sessment and management more difficult.
Elderly persons have been defined by demographers, The consequences of persistent pain among older peo- insurers, and employers as those aged 65 years and over.
ple are numerous. Depression, anxiety, decreased social- In healthcare discussions, the elderly persons often de- ization, sleep disturbance, impaired ambulation, and in-creased healthcare utilization and costs have all beenfound to be associated with the presence of pain in olderpeople. Although less thoroughly described, many otherconditions are known to be worsened potentially by the This guideline was developed and written under the auspices of the Ameri- presence of pain, including gait disturbances, slow rehabil- can Geriatrics Society (AGS) Panel on Persistent Pain in Older Persons and itation, and adverse effects from multiple drug prescrip- approved by the AGS Board of Directors on April 8, 2002.
Address correspondence to Elvy Ickowicz, MPH, Manager, Professional Psychosocial factors affect and are affected by pain in Education and Special Projects, American Geriatrics Society, 350 Fifth Avenue, Suite 801, New York, NY, 10118. email: eickowicz@ older patients. It has been shown that older adults with good coping strategies have significantly lower pain and 50:S205–S224, 2002 2002 by the American Geriatrics Society CLINICAL PRACTICE GUIDELINE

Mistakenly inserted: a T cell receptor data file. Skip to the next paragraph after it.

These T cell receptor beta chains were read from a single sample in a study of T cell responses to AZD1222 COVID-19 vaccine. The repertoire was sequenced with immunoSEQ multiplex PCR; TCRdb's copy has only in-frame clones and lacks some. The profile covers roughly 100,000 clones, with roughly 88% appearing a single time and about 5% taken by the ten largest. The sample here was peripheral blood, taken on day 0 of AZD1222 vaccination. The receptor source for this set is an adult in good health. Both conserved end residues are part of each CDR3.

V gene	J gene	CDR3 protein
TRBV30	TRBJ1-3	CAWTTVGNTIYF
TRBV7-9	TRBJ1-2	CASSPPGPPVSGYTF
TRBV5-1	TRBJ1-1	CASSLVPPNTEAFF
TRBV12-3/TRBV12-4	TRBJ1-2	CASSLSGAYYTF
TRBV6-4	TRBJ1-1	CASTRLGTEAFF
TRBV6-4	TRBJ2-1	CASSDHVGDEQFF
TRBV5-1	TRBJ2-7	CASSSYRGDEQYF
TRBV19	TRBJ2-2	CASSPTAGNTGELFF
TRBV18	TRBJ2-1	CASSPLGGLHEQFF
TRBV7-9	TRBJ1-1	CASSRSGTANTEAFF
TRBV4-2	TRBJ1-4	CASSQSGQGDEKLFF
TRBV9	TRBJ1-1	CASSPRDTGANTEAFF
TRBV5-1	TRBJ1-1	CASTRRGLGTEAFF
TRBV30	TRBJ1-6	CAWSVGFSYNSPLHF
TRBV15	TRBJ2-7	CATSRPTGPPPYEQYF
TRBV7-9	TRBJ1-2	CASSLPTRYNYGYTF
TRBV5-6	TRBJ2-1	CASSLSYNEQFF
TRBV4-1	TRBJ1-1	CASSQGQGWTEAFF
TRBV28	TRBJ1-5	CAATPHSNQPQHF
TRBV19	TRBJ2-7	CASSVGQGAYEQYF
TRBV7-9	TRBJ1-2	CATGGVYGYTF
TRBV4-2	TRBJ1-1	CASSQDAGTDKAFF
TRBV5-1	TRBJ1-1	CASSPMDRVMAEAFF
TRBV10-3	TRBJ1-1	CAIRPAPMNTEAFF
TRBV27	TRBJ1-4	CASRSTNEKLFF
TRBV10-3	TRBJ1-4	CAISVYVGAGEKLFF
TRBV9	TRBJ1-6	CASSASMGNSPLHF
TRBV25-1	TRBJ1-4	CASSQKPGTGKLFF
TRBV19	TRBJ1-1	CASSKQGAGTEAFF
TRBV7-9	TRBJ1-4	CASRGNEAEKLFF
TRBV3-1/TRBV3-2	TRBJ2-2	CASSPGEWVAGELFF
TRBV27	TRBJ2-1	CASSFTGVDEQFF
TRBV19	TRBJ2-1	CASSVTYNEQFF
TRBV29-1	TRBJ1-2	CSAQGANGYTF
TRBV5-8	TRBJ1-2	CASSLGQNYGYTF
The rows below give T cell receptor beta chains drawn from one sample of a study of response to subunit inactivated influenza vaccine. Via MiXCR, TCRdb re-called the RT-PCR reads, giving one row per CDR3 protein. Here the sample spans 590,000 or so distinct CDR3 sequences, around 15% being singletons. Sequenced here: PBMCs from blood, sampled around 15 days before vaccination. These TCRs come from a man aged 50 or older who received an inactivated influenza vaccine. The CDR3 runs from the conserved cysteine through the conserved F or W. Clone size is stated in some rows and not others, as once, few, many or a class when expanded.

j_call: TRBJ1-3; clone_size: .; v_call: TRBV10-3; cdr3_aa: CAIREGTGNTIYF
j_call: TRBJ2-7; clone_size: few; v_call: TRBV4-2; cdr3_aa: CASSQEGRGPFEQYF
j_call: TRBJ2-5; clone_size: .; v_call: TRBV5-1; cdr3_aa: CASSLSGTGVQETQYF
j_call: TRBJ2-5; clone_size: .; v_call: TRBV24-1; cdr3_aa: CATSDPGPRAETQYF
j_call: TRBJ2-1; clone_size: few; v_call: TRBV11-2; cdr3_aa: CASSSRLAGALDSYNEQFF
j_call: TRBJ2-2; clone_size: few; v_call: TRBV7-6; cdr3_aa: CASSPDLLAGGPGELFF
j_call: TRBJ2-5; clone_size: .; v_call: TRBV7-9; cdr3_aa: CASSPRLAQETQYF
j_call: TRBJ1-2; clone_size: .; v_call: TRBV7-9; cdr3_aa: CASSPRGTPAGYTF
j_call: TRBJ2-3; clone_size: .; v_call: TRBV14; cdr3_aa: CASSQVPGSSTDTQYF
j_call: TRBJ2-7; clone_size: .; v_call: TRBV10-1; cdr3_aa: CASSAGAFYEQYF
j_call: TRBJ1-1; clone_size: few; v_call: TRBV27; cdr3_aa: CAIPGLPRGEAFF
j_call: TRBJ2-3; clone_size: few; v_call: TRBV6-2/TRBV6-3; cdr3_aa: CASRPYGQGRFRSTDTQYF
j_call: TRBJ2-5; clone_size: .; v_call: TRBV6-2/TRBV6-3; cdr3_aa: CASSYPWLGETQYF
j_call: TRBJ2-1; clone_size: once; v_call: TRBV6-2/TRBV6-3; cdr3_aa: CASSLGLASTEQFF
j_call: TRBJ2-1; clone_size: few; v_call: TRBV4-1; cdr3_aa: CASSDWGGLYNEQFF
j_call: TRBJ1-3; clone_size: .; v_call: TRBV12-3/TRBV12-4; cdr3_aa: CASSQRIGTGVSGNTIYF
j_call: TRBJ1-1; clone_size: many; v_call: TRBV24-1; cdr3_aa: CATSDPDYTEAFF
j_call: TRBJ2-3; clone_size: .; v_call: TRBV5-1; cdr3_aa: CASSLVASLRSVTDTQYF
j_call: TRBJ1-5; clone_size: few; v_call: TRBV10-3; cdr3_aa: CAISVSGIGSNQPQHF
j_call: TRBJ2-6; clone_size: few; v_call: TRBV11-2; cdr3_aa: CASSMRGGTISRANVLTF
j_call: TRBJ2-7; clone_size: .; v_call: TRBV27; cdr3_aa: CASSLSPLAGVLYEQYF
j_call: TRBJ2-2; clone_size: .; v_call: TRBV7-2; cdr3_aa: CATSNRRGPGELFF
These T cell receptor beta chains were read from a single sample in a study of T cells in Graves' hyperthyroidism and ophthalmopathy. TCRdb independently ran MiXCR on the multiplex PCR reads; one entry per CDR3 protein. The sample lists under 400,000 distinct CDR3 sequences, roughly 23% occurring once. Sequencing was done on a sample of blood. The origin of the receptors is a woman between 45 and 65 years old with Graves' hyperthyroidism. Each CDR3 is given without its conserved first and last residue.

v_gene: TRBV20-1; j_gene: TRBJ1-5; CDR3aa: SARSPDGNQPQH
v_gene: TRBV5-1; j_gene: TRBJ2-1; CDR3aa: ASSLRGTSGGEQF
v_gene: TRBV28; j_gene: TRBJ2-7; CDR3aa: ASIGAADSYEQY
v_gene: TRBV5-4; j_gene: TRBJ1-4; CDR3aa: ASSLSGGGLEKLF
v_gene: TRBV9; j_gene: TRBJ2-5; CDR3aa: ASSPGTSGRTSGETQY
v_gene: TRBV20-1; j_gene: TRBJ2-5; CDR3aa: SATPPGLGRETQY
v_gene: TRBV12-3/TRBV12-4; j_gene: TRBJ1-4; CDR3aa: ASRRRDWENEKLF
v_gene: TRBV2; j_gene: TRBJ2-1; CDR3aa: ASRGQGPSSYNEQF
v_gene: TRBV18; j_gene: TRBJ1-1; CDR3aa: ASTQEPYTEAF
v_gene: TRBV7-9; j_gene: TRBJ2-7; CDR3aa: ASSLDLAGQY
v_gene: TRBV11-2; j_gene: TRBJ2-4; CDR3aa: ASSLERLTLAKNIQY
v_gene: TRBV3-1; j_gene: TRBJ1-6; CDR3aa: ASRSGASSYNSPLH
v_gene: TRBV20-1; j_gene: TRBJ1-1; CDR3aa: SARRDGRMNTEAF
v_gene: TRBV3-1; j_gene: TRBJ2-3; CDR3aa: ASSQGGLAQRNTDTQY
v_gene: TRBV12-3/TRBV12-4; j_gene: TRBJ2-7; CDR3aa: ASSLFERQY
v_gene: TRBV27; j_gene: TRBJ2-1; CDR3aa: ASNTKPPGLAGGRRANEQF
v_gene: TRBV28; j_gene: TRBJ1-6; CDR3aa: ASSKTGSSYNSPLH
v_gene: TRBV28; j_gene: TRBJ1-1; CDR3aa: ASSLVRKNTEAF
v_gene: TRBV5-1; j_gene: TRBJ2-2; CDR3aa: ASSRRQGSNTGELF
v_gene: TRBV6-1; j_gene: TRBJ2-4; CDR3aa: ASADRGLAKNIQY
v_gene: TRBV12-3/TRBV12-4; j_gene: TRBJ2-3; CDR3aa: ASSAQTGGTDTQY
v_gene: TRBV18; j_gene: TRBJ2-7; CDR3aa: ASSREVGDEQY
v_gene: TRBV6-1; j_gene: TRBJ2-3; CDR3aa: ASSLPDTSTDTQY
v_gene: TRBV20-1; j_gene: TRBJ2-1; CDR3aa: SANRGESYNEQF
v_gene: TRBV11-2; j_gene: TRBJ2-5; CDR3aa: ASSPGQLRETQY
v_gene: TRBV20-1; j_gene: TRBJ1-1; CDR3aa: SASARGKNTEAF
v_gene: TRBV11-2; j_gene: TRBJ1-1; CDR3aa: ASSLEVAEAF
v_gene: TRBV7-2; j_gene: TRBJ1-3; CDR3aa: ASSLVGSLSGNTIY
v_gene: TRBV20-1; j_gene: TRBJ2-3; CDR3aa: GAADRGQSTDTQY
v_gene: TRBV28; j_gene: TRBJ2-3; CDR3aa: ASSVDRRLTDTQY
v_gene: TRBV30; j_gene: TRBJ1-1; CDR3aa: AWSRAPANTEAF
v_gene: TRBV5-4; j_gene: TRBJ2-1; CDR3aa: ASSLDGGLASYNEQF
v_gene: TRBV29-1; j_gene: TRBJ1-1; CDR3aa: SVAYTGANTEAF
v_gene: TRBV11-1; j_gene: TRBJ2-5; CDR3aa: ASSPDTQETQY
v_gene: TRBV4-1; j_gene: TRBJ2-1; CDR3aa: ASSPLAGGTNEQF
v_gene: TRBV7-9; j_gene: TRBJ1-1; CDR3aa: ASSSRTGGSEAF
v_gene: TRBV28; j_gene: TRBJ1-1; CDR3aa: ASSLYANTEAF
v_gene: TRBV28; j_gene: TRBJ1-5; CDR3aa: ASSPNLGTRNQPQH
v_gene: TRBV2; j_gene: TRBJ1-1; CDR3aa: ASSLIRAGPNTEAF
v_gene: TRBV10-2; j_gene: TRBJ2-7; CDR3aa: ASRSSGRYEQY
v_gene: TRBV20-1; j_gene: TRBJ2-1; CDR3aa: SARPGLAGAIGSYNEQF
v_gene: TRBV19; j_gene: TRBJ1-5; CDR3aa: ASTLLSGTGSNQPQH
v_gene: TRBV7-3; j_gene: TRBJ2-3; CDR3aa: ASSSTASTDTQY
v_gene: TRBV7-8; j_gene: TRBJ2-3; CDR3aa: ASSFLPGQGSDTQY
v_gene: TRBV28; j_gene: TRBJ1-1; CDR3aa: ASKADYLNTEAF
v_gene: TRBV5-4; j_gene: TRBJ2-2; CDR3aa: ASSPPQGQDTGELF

JUNE 2002–VOL. 50, NO. 6, SUPPLEMENT psychologic disability.13 Depression is commonly associ- it is not clear how this might affect an individual's experi- ated with pain in the older patient; researchers have found ence of pain. Experimental studies of pain sensitivity and a significant correlation between pain and depression pain tolerance across all ages (young and old persons) among nursing home residents, even after controlling for have had mixed results.16 In the final analysis, age-related self-reported functional status and physical health.14 Older changes in pain perception are probably not clinically sig- patients with cancer pain rely heavily on family and infor- mal caregivers; for these patients and caregivers, pain can The most common strategy to manage pain is to use be a metaphor for death, resulting in increased suffering.15 analgesic drugs. Unfortunately, older patients have been Classifying persistent pain in pathophysiologic terms systematically excluded from clinical trials of such drugs.